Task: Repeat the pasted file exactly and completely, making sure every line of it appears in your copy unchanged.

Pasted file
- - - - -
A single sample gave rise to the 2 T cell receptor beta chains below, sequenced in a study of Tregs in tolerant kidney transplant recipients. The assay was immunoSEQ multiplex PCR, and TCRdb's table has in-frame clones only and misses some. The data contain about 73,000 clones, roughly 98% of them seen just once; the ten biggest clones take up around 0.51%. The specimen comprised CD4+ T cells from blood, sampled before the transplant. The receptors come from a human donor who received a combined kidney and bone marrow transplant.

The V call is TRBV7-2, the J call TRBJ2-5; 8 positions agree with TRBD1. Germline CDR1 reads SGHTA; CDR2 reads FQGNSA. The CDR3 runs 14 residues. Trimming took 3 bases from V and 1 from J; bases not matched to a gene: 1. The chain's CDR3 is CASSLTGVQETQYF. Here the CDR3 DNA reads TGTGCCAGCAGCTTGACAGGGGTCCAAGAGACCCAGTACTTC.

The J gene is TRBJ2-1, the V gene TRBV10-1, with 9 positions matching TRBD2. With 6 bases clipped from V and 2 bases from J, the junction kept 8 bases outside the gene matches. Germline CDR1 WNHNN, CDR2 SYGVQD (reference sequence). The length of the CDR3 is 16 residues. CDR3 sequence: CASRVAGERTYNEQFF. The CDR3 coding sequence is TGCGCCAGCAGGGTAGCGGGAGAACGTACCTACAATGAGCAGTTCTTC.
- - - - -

A single sample gave rise to the 2 T cell receptor beta chains below, sequenced in a study of Tregs in tolerant kidney transplant recipients. The assay was immunoSEQ multiplex PCR, and TCRdb's table has in-frame clones only and misses some. The data contain about 73,000 clones, roughly 98% of them seen just once; the ten biggest clones take up around 0.51%. The specimen comprised CD4+ T cells from blood, sampled before the transplant. The receptors come from a human donor who received a combined kidney and bone marrow transplant.

The V call is TRBV7-2, the J call TRBJ2-5; 8 positions agree with TRBD1. Germline CDR1 reads SGHTA; CDR2 reads FQGNSA. The CDR3 runs 14 residues. Trimming took 3 bases from V and 1 from J; bases not matched to a gene: 1. The chain's CDR3 is CASSLTGVQETQYF. Here the CDR3 DNA reads TGTGCCAGCAGCTTGACAGGGGTCCAAGAGACCCAGTACTTC.

The J gene is TRBJ2-1, the V gene TRBV10-1, with 9 positions matching TRBD2. With 6 bases clipped from V and 2 bases from J, the junction kept 8 bases outside the gene matches. Germline CDR1 WNHNN, CDR2 SYGVQD (reference sequence). The length of the CDR3 is 16 residues. CDR3 sequence: CASRVAGERTYNEQFF. The CDR3 coding sequence is TGCGCCAGCAGGGTAGCGGGAGAACGTACCTACAATGAGCAGTTCTTC.